Now picture this – you have been through an epic journey as a couple. The labour was difficult but at the end of the journey an ecstatic and healthy mother is nursing her beautiful new baby boy or girl for the first time. It’s a moment that you’ve been waiting nine months for, perhaps longer, and it’s a moment you simply don’t want to end. You hold the hand of your partner, thinking, how is it possible that this bond between us is stronger, yet it is. It’s simply one of the greatest moments of your life that you want to savour forever. Hand-in-hand with your partner a midwife leads you to your bed for the night. Gee, it’s been a long couple of days and you’re looking forward to two or three hours of solid sleep. As you’re led down the corridor towards your room you hear laughter, tears of joy, many people exchanging congratulations. Everyone is so happy it’s such a beautiful environment to be in. As you approach your room the midwife stops outside the door and asks you to wait for a minute. She opens the door and laughter bursts out of the room like fireworks on New Years Eve. Three young kids ride the fireworks out the door closely followed by Nona who drags them back into the room, apologising on the way. Behind you two couples await with flowers and presents in hand. They’re in a hurry and push past you, apologising to the midwife as she cops an errant elbow in the breast. Feeling some discomfort, the midwife leads you into the room which you’re sharing with a couple who have just had their first born. As you listen to the proud new parents recount their story of how straightforward the birth was, to 17 people, you look lovingly into your partner’s eyes. Unfortunately there are no seats left so the proud dad is left standing at the edge of the bed. Meanwhile, four teenagers attending your roommate’s party are texting each other on their iPhones, sharing two chairs between them. With incessant tears of joy that never stops, accompanied by a faint wailing and a nose whistle, Nona next door keeps dropping her tissues into your rubbish bin. Little Johnny starts screaming because his cousin was allowed to eat the Arnotts Biscuits two packet that every new mother gets free of charge.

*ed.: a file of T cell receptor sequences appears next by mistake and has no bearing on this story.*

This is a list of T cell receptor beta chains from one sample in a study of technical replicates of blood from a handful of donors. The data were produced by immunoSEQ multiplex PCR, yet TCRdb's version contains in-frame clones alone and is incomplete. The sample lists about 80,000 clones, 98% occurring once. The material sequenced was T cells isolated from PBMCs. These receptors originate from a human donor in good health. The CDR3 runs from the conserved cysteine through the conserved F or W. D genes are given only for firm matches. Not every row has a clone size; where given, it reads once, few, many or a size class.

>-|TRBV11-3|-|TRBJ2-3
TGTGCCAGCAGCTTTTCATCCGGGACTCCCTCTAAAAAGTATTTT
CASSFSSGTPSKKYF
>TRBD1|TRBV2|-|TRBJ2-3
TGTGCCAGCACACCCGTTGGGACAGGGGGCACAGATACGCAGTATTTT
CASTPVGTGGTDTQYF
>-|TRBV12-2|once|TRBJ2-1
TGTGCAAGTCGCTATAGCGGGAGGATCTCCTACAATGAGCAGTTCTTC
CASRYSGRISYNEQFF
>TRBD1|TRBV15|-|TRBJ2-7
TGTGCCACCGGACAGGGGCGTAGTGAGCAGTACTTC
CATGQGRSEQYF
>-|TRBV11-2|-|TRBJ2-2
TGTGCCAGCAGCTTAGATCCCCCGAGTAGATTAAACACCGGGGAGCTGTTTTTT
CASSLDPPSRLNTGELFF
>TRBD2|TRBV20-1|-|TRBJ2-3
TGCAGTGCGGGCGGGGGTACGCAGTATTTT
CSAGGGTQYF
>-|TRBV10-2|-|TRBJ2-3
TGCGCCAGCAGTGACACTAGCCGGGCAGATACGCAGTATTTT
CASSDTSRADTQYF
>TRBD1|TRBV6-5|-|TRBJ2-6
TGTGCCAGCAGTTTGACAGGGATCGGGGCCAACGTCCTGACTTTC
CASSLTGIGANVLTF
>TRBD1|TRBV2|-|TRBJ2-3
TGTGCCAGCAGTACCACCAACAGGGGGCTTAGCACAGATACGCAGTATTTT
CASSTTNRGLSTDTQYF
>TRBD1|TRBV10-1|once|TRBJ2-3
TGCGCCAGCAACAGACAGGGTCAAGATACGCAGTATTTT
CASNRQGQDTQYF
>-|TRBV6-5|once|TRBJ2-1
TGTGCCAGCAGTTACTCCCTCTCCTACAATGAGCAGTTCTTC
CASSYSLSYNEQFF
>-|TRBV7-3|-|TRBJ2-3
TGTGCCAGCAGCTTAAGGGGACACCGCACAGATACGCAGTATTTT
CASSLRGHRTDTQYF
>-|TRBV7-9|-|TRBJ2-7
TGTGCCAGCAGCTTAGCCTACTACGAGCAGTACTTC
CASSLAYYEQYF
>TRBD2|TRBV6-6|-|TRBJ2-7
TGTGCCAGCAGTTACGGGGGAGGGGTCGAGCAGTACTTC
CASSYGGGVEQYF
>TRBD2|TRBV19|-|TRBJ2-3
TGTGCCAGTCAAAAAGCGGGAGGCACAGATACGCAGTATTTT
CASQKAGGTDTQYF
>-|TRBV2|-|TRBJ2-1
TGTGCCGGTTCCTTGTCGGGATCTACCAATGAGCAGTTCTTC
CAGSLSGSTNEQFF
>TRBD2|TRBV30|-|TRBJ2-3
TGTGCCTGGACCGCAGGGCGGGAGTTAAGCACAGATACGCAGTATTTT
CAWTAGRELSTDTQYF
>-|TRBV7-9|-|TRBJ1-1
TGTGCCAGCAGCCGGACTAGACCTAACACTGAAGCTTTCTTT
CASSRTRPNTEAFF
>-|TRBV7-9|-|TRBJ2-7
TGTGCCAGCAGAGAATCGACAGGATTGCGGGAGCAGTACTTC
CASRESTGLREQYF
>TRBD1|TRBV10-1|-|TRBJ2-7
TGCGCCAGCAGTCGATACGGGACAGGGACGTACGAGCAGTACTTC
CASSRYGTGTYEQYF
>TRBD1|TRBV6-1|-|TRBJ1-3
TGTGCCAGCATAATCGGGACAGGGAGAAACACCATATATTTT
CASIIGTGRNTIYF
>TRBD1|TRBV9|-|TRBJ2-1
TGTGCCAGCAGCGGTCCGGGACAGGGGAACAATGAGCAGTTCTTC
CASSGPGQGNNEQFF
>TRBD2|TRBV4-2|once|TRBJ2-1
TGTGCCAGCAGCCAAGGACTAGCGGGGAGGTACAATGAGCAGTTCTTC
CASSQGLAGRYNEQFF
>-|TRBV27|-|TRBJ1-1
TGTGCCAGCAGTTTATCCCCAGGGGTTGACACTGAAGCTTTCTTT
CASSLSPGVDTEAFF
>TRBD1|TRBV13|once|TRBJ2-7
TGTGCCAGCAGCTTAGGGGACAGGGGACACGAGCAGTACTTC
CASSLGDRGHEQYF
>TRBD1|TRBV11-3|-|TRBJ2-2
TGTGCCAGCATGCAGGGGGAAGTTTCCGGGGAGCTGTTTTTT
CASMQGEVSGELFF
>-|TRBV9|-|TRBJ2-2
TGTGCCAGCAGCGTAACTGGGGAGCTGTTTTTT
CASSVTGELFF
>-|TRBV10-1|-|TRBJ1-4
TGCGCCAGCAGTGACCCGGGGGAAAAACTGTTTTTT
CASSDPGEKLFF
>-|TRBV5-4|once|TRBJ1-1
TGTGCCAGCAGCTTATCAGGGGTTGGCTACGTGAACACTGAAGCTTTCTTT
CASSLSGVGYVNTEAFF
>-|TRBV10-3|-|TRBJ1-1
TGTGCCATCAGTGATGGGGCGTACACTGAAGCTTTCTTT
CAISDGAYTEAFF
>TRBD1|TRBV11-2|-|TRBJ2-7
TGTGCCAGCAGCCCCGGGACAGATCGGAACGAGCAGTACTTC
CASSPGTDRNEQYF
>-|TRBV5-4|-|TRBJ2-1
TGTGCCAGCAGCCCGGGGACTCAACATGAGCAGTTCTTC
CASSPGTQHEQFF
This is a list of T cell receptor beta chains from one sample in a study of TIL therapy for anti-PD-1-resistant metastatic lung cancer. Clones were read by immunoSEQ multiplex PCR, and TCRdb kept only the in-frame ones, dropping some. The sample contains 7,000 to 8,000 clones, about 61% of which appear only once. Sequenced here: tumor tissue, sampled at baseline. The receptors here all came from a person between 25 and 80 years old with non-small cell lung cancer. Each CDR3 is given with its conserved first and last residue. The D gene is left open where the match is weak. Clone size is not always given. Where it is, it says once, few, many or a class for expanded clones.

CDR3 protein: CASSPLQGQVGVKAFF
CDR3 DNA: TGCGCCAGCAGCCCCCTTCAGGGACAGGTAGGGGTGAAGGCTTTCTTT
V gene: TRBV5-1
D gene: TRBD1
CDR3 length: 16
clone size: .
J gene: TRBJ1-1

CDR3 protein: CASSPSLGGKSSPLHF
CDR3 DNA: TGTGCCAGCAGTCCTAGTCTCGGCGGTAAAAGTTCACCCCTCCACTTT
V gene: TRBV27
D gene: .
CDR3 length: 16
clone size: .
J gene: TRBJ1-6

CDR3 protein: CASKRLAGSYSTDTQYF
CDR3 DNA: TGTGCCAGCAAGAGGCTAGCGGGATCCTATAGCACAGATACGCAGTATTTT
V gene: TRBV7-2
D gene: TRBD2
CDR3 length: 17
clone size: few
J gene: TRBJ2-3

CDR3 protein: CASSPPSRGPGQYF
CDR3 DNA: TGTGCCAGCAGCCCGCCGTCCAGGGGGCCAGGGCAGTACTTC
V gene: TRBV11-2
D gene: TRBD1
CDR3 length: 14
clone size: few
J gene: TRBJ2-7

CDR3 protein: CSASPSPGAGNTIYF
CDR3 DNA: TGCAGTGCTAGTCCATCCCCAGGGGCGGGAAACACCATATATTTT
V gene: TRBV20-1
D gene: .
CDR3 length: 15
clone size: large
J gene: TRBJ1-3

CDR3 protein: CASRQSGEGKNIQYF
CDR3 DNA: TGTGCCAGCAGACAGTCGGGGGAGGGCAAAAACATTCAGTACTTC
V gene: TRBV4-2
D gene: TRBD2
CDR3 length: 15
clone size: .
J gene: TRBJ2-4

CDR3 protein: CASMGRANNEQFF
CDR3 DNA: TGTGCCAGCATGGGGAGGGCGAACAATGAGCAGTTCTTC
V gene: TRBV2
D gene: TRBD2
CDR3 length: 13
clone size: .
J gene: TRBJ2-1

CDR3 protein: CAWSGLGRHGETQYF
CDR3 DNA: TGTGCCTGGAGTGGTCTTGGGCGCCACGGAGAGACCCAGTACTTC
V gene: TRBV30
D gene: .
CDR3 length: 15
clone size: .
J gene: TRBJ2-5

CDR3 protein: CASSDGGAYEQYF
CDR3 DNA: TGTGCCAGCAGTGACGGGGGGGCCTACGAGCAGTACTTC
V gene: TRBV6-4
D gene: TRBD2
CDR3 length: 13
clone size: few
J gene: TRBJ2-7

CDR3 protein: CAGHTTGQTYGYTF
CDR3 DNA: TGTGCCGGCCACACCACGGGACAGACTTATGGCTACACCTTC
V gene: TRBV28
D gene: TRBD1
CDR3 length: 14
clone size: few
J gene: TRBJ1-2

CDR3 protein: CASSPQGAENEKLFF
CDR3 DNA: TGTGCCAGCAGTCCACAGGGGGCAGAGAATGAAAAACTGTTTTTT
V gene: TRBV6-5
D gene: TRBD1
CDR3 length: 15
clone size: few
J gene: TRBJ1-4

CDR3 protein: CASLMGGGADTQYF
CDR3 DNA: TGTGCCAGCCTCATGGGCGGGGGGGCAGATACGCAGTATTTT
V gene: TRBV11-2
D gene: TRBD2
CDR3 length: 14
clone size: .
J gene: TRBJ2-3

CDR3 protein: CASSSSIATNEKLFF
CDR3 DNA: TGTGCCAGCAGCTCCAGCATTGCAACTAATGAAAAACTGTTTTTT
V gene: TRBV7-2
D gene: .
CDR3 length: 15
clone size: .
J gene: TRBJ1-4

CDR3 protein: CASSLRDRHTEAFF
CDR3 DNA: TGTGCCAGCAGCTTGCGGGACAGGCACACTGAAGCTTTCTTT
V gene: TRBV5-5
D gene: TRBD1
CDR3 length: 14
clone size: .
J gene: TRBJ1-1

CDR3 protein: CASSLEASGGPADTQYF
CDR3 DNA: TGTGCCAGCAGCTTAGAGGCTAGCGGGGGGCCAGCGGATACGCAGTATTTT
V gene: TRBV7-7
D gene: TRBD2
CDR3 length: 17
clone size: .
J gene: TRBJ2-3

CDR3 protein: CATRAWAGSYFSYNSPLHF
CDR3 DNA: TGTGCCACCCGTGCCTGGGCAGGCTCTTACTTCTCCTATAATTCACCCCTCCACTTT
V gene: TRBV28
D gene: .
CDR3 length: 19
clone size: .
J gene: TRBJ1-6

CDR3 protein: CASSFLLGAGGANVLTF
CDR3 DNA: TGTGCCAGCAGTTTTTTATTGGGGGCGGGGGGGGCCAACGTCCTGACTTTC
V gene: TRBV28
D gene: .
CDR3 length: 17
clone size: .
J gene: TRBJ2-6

Visiting hours come to a close and the last reveller finally leaves the get together next door. You close your eyes, as the new mother in the next bed takes a call on her mobile. You eventually drift off to sleep, her ring tone front of mind “…total eclipse of the heart…” and her conversation ringing in your ears “Of course I’ll be playing tennis next Wednesday, what do you think I am, soft or something?”.  The last thing you remember thinking to yourself was “Why did I choose to go public?”